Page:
10 Traditional German Drinks You Will Want To Try

From Pilsner to Weissbier, Germany is well-known for its traditional beer which is celebrated during Oktoberfest.

That’s not all Germany has to offer in terms of beverages as there are wines but also several cocktails and mixtures that are well worth trying.

10 Traditional German Drinks You Will Want To Try

A few of their concoctions are not that common yet can be created with just a few ingredients.

You may even want to host a German-themed party to try them.

In this guide, we will present ten traditional German drinks that you will want to try. We will also include a bonus section dedicated to festive drinks.

1. Radler

Radler is a simple drink to create yet is so quintessentially German and originates from Bavaria.

This is a truly refreshing drink that you will not be able to get enough of during summer.

If you enjoy shandy then a Radler can be a great option to have.

Even though the drink is simple, you should use a German lager like a Pilsner or a Munich Helles to go into equal parts of chilled sparkling lemonade served with a rosemary sprig or lemon slice for a garnish.  

2. Kiba

Kiba is a German smoothie that you can easily create by blitzing a frozen banana with a fresh banana and almond milk.

Pour the mixture into glasses then blitz another frozen banana with pitted cherries and almond milk then pour that layer on top. 

3. Spezi

Like Radler, Spezi only uses two ingredients to create a refreshing beverage.

Measure out two parts of cola with one part of sparkling orange juice then mix and serve chilled. 

4. Afelschorle

Afelschorle is a German version of an apple spritzer and is a refreshing drink to go with pretty much any meal.

You can create an alcoholic version with cider but traditionally you should combine equal parts of apple juice with carbonated water. 

5. Altbierbowle

For a beer-based drink, create some Altbierbowle.

You will need some Altbier which comes from Düsseldorf and can be seen as in between an ale and a lager.

First, pour some Altbier into a bowl then mix with your favorite fruit syrups and slices of fruit like strawberries and raspberries.

6. Savoy Affair

An especially fruity cocktail is a Savoy Affair which has a lime sugar rim.

Combine peach brandy, passionfruit juice, strawberry liqueur, and lime juice in a double-cocktail glass then top with Champagne.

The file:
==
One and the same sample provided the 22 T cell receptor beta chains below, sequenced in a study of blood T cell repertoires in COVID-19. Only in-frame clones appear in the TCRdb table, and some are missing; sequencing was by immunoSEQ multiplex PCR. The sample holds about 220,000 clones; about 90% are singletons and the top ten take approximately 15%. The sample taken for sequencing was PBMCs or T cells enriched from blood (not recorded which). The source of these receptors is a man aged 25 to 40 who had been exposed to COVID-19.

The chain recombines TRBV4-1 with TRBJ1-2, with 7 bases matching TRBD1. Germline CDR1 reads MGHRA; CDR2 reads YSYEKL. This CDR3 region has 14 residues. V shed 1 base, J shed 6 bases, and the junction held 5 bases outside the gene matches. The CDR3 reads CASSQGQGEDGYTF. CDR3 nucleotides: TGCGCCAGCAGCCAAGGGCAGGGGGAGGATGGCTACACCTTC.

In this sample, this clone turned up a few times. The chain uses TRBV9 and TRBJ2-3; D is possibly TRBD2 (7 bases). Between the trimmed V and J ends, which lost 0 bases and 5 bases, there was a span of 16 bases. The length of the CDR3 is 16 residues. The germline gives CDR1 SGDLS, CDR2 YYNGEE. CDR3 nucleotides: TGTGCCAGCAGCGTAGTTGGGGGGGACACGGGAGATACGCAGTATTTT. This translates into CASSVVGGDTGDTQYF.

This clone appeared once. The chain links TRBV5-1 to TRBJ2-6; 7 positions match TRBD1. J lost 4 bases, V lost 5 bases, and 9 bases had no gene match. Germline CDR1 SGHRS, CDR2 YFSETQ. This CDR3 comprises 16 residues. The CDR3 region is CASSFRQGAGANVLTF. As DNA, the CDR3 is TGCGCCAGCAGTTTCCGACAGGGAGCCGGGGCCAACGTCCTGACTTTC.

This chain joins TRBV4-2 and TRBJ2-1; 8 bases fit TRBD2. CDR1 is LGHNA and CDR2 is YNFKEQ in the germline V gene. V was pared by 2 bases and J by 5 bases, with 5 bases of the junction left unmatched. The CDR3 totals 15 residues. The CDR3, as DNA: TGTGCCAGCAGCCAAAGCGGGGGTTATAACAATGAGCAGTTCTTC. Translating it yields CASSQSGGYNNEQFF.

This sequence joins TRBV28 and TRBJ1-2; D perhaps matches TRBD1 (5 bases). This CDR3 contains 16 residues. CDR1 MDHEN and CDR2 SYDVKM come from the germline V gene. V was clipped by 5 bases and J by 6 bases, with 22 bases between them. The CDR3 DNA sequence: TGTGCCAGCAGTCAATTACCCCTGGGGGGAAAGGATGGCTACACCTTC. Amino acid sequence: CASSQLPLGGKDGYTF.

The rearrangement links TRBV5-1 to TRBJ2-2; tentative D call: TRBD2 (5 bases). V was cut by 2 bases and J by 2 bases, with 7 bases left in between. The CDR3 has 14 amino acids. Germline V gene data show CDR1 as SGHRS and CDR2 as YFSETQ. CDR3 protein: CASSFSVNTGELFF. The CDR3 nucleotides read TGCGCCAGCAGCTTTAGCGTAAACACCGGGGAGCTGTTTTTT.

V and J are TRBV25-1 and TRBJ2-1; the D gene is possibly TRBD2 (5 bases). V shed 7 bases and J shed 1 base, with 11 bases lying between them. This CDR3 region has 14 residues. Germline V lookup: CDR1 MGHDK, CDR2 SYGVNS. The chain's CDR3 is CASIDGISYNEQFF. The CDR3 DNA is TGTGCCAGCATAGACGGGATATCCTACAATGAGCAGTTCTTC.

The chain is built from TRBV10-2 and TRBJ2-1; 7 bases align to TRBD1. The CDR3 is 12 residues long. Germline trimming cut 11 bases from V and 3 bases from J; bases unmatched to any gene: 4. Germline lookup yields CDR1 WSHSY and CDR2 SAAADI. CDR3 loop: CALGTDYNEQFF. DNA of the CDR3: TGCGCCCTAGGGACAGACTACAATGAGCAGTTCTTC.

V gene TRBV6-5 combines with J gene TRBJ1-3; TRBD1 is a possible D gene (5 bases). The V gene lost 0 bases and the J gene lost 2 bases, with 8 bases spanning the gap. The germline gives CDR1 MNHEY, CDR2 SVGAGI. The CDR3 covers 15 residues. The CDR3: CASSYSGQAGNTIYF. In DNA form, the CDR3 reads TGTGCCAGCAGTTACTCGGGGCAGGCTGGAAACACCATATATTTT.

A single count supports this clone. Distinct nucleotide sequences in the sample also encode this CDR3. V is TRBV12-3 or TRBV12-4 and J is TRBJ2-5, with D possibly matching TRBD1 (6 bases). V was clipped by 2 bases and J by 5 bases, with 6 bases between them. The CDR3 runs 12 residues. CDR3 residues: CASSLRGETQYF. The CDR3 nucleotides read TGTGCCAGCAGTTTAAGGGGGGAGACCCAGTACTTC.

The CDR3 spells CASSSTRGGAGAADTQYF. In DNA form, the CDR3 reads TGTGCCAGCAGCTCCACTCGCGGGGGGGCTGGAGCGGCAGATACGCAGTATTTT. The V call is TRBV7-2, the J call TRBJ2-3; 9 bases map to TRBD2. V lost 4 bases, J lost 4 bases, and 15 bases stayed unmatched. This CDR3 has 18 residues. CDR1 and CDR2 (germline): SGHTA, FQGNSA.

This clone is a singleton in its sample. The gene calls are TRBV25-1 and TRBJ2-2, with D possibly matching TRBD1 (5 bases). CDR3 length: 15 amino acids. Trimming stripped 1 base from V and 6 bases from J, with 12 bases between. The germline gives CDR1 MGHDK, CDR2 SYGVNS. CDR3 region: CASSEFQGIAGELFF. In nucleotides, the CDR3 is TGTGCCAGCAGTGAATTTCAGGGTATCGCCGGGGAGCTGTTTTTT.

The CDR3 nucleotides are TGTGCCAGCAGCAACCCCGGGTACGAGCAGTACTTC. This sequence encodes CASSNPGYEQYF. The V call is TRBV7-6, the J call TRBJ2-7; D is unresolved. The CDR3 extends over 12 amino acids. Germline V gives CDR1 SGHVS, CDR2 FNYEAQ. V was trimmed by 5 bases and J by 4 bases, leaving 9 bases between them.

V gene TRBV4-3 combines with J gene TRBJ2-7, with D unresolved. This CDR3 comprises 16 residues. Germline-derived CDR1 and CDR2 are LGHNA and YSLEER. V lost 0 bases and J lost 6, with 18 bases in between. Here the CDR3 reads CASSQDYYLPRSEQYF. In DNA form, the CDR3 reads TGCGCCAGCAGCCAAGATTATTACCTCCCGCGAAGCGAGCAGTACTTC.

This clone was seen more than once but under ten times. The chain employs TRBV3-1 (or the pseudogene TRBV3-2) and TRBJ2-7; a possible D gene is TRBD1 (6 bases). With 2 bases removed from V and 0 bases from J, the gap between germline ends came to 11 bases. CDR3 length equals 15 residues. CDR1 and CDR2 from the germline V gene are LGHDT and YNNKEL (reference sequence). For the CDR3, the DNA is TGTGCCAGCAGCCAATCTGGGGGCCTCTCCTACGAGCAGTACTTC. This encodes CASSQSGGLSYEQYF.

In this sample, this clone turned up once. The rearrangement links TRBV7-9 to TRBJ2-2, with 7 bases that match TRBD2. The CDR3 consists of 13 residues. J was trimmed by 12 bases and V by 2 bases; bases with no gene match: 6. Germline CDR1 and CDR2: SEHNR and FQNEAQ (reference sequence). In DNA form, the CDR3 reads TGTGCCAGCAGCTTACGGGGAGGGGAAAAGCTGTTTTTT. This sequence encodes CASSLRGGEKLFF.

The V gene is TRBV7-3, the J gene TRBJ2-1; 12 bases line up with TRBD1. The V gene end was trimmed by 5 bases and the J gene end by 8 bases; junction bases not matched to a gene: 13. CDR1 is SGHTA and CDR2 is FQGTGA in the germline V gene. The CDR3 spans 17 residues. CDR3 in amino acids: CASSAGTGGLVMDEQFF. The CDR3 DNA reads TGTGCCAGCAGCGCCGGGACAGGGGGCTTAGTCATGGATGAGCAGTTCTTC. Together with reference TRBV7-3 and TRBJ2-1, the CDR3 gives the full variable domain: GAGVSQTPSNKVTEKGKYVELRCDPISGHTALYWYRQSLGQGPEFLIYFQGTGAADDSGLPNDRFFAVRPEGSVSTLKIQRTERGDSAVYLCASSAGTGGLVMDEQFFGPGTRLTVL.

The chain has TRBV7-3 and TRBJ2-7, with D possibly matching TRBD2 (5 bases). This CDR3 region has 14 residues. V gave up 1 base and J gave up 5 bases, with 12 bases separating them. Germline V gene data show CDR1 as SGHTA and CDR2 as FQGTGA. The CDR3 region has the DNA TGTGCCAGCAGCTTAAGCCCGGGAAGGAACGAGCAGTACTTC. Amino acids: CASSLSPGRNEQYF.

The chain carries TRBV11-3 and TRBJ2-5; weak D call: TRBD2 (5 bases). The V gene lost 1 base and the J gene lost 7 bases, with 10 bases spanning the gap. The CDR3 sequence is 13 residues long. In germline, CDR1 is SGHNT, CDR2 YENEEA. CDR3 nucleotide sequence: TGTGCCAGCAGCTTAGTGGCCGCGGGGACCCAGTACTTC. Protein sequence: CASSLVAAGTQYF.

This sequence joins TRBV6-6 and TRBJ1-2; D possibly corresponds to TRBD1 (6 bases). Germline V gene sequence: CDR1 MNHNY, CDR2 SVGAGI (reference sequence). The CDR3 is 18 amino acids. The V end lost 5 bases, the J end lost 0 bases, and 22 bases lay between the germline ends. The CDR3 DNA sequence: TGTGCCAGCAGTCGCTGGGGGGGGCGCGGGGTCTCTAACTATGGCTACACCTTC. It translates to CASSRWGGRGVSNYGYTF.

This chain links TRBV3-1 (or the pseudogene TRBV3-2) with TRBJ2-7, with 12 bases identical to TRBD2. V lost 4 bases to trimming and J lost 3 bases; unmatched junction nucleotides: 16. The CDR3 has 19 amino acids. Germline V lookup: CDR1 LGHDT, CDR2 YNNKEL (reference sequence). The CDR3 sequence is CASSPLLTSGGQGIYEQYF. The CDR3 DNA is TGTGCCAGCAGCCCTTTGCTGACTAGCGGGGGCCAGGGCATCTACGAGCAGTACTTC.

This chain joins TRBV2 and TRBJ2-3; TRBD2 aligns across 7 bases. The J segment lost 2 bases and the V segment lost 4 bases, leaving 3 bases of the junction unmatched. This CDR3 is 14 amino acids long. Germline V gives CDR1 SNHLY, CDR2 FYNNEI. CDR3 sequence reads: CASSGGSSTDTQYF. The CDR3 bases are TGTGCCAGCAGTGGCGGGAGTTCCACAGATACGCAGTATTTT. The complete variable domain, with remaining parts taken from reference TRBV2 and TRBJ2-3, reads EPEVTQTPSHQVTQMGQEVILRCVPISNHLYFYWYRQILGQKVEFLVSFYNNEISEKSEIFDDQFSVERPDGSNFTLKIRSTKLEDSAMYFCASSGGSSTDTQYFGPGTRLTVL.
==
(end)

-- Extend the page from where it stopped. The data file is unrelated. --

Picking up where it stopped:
7. Kirsch Rose Cocktail

Though Kirsch is a German ingredient made from morello cherries, a single sip of this Kirsch Rose Cocktail should transport you to Paris.

The concoction has a delicious aroma and a feminine touch that you will want to take your time over.

To make one, combine an ounce each of grenadine and dry vermouth with one and a half ounces of Kirsch in an ice-filled cocktail shaker.

Shake vigorously and then pour into a chilled glass and garnish with a maraschino cherry.

8. Hugo Cocktail

When you call for a Hugo in Germany, you should get a crisp and refreshing drink which is effectively a champagne apéritif.

In some ways, a Hugo is close to a Mojito in that mint leaves are muddled with lime slices at the start of the drink’s preparation.

The difference comes from the next two ingredients as, first, elderflower syrup is added.

Next, add Champagne and sparkling water for those crucial bubbles, add ice, and use a mint leaf and a slice of lime for garnishes.

9. Gin Basil Smash

The Gin Basil Smash is a relatively new German drink having been created at Le Lion in Hamburg as recently as 2008.

This is a simple yet beautifully stylish cocktail that makes some great use of fresh herbs.

Again, herbs are muddled with citrus and, in this case, basil leaves are muddled with lemon juice and simple syrup in a cocktail shaker.

Gin and ice are then added to be vigorously shaken until chilled, then the mixture is strained into an ice-filled old-fashioned glass and a basil sprig is used as a garnish.

10. Swimming Pool

Of course, you will want to try one of these sitting next to the swimming pool and it resembles a German version of the Piña Colada.

You can easily create a batch of this as it uses equal parts of white rum, vodka, pineapple juice, coconut cream, heavy cream, and blue Curaçao.

Leave the blue Curaçao on the side as you shake the other ingredients with ice in a cocktail shaker.

Pour the mixture into a tall glass filled with crushed ice and then add the blue Curaçao and watch the colors transform then add a pineapple wedge as a garnish.